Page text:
• A description of the goods or service
  • The cost, inclusive of any tax
  • Any delivery charge
  • How payment should be made and how the goods or services will be delivered
  • Notification of the right of cancellation (Regulations 10, 11 12 and 13)[3]
  • Communication costs for forming the contract (for example, the cost of a premium-rate telephone number)
  • How long the contract offer is valid for
  • How long the contract will last, if it is not a one-off performance

This information must be clear and comprehensible.[2] Under Regulation 8[4] all this information must also be given to the consumer in a durable or storable medium along with all terms and conditions, a geographical address and, if the contract could last over a year, the conditions for taking contractual action.

Performance of the contract[edit]

The seller must perform the contract within thirty days of its being made.[5] If a supplier cannot meet the contract, he must within another thirty days pay back any money and return any other property that the consumer used to secure the contract, and tell the consumer that he has done so.[6]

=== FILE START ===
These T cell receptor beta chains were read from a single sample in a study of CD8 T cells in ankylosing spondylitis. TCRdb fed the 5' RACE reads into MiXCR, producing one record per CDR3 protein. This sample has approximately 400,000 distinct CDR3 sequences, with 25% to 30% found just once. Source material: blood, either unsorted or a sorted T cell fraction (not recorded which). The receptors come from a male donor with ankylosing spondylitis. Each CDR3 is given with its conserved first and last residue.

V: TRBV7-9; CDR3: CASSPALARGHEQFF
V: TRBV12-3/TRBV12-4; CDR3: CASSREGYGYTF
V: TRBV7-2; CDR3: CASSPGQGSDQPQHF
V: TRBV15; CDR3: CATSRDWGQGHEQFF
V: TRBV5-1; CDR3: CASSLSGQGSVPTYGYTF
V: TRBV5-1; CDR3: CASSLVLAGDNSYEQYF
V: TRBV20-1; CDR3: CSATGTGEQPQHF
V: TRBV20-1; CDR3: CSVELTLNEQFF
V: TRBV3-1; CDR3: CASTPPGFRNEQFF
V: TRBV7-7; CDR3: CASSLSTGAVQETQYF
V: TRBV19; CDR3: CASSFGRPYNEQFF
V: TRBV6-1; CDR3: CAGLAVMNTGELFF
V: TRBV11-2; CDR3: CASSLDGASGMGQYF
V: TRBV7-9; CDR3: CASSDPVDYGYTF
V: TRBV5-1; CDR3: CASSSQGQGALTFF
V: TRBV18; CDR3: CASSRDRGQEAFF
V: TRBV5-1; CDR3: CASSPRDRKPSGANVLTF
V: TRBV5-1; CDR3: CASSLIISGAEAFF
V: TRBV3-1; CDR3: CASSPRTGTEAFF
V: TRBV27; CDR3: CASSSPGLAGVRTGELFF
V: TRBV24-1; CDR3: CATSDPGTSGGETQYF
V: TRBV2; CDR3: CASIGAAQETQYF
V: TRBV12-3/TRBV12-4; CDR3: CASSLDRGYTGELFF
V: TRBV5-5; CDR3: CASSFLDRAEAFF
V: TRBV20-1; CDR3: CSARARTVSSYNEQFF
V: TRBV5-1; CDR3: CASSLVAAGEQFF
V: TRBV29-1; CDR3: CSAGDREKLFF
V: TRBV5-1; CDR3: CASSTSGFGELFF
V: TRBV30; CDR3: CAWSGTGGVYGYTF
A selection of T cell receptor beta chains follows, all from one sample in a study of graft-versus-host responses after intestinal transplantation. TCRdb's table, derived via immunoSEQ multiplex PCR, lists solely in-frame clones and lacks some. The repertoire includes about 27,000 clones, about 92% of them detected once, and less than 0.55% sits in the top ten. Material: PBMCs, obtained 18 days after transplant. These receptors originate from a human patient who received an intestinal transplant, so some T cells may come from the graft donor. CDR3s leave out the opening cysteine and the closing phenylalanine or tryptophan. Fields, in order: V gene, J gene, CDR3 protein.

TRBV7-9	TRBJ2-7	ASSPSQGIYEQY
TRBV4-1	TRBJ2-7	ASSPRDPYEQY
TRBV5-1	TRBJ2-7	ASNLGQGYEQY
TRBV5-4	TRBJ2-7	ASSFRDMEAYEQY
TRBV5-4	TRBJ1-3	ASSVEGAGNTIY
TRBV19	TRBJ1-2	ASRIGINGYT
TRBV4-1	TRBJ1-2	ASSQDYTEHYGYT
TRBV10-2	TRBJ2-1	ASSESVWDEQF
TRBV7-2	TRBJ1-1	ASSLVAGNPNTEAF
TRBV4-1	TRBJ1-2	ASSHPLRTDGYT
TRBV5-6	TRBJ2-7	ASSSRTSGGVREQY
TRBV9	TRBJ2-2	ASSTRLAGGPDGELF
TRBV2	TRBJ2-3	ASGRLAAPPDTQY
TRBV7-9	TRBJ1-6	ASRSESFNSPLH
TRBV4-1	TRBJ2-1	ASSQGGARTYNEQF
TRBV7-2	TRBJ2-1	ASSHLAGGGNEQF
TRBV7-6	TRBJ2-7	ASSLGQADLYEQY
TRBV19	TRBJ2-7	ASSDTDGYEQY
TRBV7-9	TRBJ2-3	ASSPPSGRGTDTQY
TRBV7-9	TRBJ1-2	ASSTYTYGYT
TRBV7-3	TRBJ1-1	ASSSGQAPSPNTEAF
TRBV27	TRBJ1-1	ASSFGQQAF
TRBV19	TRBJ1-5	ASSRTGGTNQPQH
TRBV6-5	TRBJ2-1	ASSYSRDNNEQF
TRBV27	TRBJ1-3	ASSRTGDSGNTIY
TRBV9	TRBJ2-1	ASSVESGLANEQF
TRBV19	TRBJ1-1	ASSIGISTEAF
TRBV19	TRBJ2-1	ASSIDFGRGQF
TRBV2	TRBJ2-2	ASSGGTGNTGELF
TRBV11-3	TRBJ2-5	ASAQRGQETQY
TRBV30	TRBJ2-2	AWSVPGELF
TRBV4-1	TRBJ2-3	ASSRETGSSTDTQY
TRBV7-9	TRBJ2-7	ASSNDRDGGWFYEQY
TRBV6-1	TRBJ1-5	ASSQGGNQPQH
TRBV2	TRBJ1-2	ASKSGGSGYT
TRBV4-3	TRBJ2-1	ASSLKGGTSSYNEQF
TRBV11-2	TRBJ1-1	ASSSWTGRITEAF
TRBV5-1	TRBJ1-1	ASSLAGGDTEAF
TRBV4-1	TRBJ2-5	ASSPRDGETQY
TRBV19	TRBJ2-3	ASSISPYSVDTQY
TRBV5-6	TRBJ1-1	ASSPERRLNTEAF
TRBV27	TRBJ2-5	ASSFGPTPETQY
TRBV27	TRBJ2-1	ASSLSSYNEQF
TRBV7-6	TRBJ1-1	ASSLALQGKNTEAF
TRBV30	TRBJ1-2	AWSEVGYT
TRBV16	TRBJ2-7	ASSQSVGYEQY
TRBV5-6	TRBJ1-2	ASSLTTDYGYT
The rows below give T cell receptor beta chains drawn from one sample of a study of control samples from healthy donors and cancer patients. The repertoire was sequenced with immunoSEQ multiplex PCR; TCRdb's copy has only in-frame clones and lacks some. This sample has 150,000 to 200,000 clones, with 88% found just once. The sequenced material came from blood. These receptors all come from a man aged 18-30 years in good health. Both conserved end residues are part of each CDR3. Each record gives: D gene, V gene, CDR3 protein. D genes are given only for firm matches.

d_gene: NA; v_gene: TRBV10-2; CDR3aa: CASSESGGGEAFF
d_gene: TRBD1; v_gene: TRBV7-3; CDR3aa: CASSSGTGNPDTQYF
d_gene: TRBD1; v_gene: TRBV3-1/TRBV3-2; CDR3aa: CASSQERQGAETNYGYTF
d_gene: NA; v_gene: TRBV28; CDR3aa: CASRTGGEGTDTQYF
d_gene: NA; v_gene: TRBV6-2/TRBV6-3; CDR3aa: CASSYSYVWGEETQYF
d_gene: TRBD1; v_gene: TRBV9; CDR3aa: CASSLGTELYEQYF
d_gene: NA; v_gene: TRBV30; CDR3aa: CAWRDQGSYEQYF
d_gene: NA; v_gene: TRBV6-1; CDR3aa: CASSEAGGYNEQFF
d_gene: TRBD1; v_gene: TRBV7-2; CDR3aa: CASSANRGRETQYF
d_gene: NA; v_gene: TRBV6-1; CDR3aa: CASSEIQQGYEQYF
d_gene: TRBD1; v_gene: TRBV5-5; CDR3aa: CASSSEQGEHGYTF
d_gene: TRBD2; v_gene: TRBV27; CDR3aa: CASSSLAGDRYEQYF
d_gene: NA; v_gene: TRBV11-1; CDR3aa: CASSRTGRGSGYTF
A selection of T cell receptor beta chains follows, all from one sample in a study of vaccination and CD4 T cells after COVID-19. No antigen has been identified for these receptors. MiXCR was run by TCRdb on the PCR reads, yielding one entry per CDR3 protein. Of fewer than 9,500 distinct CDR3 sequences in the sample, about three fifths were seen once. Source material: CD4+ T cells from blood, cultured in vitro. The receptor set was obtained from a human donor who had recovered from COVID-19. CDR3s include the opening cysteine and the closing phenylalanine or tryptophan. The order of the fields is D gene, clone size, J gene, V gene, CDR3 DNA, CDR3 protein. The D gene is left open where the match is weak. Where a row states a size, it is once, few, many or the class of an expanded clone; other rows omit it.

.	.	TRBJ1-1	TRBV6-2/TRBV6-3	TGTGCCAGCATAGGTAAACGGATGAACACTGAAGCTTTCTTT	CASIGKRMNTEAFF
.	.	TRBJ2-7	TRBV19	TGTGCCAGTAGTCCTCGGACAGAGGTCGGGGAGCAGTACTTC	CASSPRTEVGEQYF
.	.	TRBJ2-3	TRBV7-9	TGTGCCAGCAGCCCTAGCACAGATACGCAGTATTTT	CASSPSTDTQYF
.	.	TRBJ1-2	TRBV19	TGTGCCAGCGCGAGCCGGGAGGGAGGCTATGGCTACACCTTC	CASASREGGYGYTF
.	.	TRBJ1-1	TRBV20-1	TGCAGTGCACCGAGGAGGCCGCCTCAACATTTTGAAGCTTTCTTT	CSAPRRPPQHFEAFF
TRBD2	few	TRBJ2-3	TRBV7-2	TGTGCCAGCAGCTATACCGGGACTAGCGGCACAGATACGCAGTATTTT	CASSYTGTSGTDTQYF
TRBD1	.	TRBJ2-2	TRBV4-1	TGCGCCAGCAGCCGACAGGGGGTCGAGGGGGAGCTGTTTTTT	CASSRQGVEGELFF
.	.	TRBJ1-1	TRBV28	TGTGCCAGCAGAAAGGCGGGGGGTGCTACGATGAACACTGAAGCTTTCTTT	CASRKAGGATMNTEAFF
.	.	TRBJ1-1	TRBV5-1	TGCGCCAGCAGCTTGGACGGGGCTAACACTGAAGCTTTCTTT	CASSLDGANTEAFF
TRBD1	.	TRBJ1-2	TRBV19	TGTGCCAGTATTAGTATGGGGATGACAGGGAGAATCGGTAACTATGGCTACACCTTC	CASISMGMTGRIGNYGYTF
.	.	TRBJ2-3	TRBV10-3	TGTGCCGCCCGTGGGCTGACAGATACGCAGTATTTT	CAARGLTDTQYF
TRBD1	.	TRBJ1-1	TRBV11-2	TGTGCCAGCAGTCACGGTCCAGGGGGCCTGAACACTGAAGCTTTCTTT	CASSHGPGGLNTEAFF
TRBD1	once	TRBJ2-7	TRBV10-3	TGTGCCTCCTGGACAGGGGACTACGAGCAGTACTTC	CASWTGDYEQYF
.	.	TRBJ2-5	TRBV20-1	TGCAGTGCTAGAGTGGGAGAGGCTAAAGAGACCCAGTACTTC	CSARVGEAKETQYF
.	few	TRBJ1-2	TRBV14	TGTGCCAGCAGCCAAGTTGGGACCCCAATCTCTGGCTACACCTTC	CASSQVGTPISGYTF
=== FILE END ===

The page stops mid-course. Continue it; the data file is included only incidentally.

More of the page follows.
Rights of the consumer[edit]


If the supplier has provided all the information to be communicated before contract formation, the consumer has an automatic right to cancel and rescind a contract at any time from its formation until seven working days after the goods are delivered; or for service contracts, seven working days after the contract is formed (which might be before the service was to have been performed).[7] From 13 June 2014 The Consumer Contracts (Information, Cancellation and Additional Charges) Regulations 2013 replaced the 2000 Regulations and in particular incorporate now a 14-day cancellation period, not seven days.

Where the supplier has not provided the consumer with all the required information, the consumer has an automatic right to rescind the contract within three months and seven days of delivery of the goods, or of formation of the contract (service contracts).[8] The Consumer Contracts (Information, Cancellation and Additional Charges) Regulations 2013 replacing the 2000 regulations changed such 3-month period to 12 months